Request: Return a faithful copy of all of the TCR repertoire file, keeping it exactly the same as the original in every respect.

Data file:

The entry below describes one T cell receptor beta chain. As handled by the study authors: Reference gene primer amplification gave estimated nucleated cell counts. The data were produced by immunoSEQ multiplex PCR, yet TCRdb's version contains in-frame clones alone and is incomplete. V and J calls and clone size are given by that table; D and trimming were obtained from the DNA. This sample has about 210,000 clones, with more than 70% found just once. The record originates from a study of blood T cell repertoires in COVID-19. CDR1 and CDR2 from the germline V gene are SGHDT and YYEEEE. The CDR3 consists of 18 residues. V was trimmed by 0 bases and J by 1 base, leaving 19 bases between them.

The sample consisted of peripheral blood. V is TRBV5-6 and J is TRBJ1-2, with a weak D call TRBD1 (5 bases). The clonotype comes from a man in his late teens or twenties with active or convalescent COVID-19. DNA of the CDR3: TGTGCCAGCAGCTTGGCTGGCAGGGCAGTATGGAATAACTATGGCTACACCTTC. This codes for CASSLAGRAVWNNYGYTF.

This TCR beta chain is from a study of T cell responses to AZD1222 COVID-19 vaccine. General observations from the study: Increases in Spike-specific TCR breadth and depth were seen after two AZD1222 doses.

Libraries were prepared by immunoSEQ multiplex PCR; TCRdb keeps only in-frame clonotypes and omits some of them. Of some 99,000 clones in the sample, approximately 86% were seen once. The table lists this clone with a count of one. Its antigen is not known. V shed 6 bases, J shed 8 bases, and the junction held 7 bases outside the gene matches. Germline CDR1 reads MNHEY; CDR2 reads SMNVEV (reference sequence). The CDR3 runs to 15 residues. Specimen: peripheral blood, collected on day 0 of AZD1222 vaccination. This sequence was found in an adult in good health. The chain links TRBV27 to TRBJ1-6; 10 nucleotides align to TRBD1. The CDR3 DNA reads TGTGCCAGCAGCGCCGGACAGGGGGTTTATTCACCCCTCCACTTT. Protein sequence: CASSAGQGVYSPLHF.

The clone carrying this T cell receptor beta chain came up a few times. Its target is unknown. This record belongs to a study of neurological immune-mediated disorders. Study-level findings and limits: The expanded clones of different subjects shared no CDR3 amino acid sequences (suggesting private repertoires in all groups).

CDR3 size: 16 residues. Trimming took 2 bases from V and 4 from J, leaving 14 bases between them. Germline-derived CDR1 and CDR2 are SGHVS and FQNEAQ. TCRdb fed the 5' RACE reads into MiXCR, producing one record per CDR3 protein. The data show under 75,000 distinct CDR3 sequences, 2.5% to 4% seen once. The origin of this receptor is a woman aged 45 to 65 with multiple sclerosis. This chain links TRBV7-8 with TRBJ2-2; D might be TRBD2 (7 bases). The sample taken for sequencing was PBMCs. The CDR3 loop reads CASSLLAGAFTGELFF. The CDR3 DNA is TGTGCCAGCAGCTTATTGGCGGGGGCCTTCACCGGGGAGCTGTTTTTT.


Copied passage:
The entry below describes one T cell receptor beta chain. As handled by the study authors: Reference gene primer amplification gave estimated nucleated cell counts. The data were produced by immunoSEQ multiplex PCR, yet TCRdb's version contains in-frame clones alone and is incomplete. V and J calls and clone size are given by that table; D and trimming were obtained from the DNA. This sample has about 210,000 clones, with more than 70% found just once. The record originates from a study of blood T cell repertoires in COVID-19. CDR1 and CDR2 from the germline V gene are SGHDT and YYEEEE. The CDR3 consists of 18 residues. V was trimmed by 0 bases and J by 1 base, leaving 19 bases between them.

The sample consisted of peripheral blood. V is TRBV5-6 and J is TRBJ1-2, with a weak D call TRBD1 (5 bases). The clonotype comes from a man in his late teens or twenties with active or convalescent COVID-19. DNA of the CDR3: TGTGCCAGCAGCTTGGCTGGCAGGGCAGTATGGAATAACTATGGCTACACCTTC. This codes for CASSLAGRAVWNNYGYTF.

This TCR beta chain is from a study of T cell responses to AZD1222 COVID-19 vaccine. General observations from the study: Increases in Spike-specific TCR breadth and depth were seen after two AZD1222 doses.

Libraries were prepared by immunoSEQ multiplex PCR; TCRdb keeps only in-frame clonotypes and omits some of them. Of some 99,000 clones in the sample, approximately 86% were seen once. The table lists this clone with a count of one. Its antigen is not known. V shed 6 bases, J shed 8 bases, and the junction held 7 bases outside the gene matches. Germline CDR1 reads MNHEY; CDR2 reads SMNVEV (reference sequence). The CDR3 runs to 15 residues. Specimen: peripheral blood, collected on day 0 of AZD1222 vaccination. This sequence was found in an adult in good health. The chain links TRBV27 to TRBJ1-6; 10 nucleotides align to TRBD1. The CDR3 DNA reads TGTGCCAGCAGCGCCGGACAGGGGGTTTATTCACCCCTCCACTTT. Protein sequence: CASSAGQGVYSPLHF.

The clone carrying this T cell receptor beta chain came up a few times. Its target is unknown. This record belongs to a study of neurological immune-mediated disorders. Study-level findings and limits: The expanded clones of different subjects shared no CDR3 amino acid sequences (suggesting private repertoires in all groups).

CDR3 size: 16 residues. Trimming took 2 bases from V and 4 from J, leaving 14 bases between them. Germline-derived CDR1 and CDR2 are SGHVS and FQNEAQ. TCRdb fed the 5' RACE reads into MiXCR, producing one record per CDR3 protein. The data show under 75,000 distinct CDR3 sequences, 2.5% to 4% seen once. The origin of this receptor is a woman aged 45 to 65 with multiple sclerosis. This chain links TRBV7-8 with TRBJ2-2; D might be TRBD2 (7 bases). The sample taken for sequencing was PBMCs. The CDR3 loop reads CASSLLAGAFTGELFF. The CDR3 DNA is TGTGCCAGCAGCTTATTGGCGGGGGCCTTCACCGGGGAGCTGTTTTTT.